top background image

How to Deal with Work Disputes and Problems

Our guide to work disputes explains all about legal issues in the workplace and your rights.

Get Legal Advice On Problems At Work

GET HELP NOW

Unfortunately, there are a variety of problems which can arise in the workplace, and it can sometimes be hard to know how to respond in these situations. Knowing your rights under employment law is a huge help.

All kinds of situations can be a cause for concern when you are trying to do your job. These may include:

  • the way you are treated at work or the behaviour of other employees
  • the terms and conditions of your contract
  • tasks you are being asked to do at work
  • conditions in the workplace

Fortunately there are a number of rules in place which mean that you should be able to take action if you are having genuine issues at work.

Disciplinary proceedings

Your employer may bring disciplinary proceedings against you if they feel that your behaviour in the workplace or performance in your role are of an unacceptable standard. Even in this situation, however, they are expected to follow appropriate procedures and treat you fairly.

If you are facing disciplinary proceedings in the workplace, make sure you know your rights and read up on what you can expect to happen with our guide to disciplinary procedures.

Grievances

If you have a workplace issue which has not been dealt with to your satisfaction through informal means, you may want to consider raising a grievance. A grievances is a formal complaint that your employer will be obliged to investigate using appropriate and fair processes.

Whether your issue relates to your workload, poor management, the behaviour of other co-workers, or any other work problem, take a look at our page on grievances to find out what you should do next.

Employment tribunals

If you feel that an issue at work has not been resolved properly despite having undergone your employer’s formal complaints procedures, you may want to consider having your case heard at an employment tribunal. Employment tribunals are independent bodies which can make a ruling on whether you are being treated unfairly at work.

For everything you need to know about the process, from the preliminary requirement of Early Conciliation to the presentation of your case, visit our page about employment tribunals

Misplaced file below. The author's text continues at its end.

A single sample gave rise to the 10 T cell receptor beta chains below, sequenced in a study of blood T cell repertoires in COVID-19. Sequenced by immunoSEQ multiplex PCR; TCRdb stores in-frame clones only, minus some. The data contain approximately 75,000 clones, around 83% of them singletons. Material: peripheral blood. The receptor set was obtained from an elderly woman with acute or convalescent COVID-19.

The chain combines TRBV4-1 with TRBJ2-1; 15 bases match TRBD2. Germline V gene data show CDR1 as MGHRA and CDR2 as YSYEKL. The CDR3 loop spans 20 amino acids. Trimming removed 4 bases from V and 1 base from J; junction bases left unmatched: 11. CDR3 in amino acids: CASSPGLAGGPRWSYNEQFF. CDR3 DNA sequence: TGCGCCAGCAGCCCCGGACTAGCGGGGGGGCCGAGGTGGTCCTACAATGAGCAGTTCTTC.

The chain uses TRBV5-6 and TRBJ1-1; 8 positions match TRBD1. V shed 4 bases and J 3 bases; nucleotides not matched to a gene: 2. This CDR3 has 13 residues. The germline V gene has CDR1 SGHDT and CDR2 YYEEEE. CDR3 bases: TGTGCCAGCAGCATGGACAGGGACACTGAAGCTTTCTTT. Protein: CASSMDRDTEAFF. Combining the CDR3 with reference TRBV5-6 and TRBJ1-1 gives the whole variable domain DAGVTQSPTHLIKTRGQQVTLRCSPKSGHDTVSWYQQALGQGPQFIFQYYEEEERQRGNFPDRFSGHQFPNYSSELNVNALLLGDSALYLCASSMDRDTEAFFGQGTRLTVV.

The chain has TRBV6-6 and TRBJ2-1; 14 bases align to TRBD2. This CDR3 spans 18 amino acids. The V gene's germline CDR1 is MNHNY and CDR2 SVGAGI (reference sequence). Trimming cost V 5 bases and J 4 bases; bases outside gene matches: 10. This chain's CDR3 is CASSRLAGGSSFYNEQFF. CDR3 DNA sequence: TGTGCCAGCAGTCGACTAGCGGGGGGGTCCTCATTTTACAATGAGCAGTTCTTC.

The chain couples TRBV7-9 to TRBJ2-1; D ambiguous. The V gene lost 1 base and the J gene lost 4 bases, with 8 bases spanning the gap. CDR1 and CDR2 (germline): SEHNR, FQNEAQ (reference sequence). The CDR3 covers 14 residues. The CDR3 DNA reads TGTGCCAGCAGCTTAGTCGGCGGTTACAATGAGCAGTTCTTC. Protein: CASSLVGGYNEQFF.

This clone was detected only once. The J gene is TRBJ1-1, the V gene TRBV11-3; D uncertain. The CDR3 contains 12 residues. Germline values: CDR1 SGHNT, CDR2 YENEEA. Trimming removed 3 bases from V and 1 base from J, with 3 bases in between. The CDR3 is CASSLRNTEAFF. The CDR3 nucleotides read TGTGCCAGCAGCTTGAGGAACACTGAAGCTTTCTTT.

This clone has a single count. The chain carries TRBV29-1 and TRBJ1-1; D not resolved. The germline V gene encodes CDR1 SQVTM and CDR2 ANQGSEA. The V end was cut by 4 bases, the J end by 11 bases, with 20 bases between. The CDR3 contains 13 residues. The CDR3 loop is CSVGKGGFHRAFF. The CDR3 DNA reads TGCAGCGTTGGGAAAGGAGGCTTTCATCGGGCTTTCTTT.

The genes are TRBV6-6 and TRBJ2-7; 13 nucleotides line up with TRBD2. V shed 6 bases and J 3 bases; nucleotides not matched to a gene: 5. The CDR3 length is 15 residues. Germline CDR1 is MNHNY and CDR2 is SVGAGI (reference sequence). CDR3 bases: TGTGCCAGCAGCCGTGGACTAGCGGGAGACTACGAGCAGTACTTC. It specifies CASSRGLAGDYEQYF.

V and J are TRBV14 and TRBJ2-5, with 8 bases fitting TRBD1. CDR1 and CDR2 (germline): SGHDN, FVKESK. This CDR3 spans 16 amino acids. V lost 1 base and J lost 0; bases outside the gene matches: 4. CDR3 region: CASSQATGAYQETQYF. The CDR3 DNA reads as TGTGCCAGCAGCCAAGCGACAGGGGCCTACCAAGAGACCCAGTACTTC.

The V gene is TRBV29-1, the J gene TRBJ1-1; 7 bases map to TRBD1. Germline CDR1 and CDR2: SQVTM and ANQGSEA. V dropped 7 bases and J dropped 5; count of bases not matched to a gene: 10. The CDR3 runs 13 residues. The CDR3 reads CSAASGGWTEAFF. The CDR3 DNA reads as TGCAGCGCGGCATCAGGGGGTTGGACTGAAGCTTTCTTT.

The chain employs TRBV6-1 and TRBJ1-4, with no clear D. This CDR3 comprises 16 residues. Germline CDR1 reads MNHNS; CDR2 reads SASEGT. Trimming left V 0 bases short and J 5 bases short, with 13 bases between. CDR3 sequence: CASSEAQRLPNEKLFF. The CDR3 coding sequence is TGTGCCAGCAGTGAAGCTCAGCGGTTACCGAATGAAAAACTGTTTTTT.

Discrimination

It is illegal for your employer or other workers to discriminate against you at work. Discrimination is when you are treated less favourably due to one or more of what are termed ‘protected characteristics’.

To find out more about the definition of discrimination and what to do if you have encountered it in the workplace, please read our guide to discrimination.

Health and safety

Your employer is required by law to ensure that your workplace is as safe as possible, and that any risks are recognised and minimised. Health and safety covers all kinds of workplace hazards, ranging from keeping people safe around dangerous machinery to maintaining a comfortable temperature in an office; and if your employer does not take it seriously there could be severe repercussions.

For everything you need to know about your employer’s responsibilities regarding health and safety in the workplace, take a look at our health and safety section.

When work comes to an end

Leaving your job can be unpleasant, particularly if you do not agree with your employer’s approach or feel you were unfairly forced out. If you think your employer acted illegally in terminating your role, you may be able to make a claim.

To find out more about unfair dismissal and redundancy issues, take a look at our page about work coming to an end.

If you want more information about appealing against an unfair dismissal, watch this video from employment law specialist Jayne Nevins, who will talk you through the process of making a claim.

Need help with employment disputes?

If you are caught up in a dispute with your employer, a settlement agreement could be the best solution to settle things. DAS Law’s Settlement Agreement service can help you to put one together with minimal difficulty, allowing both you and your employer to put the matter behind you.


Other legal topics that may interest you


Share your experiences

Please note: The views expressed in community areas of this site do not necessarily reflect or represent the views of Law on the Web, its owners, its staff or contributors.

comments powered by Disqus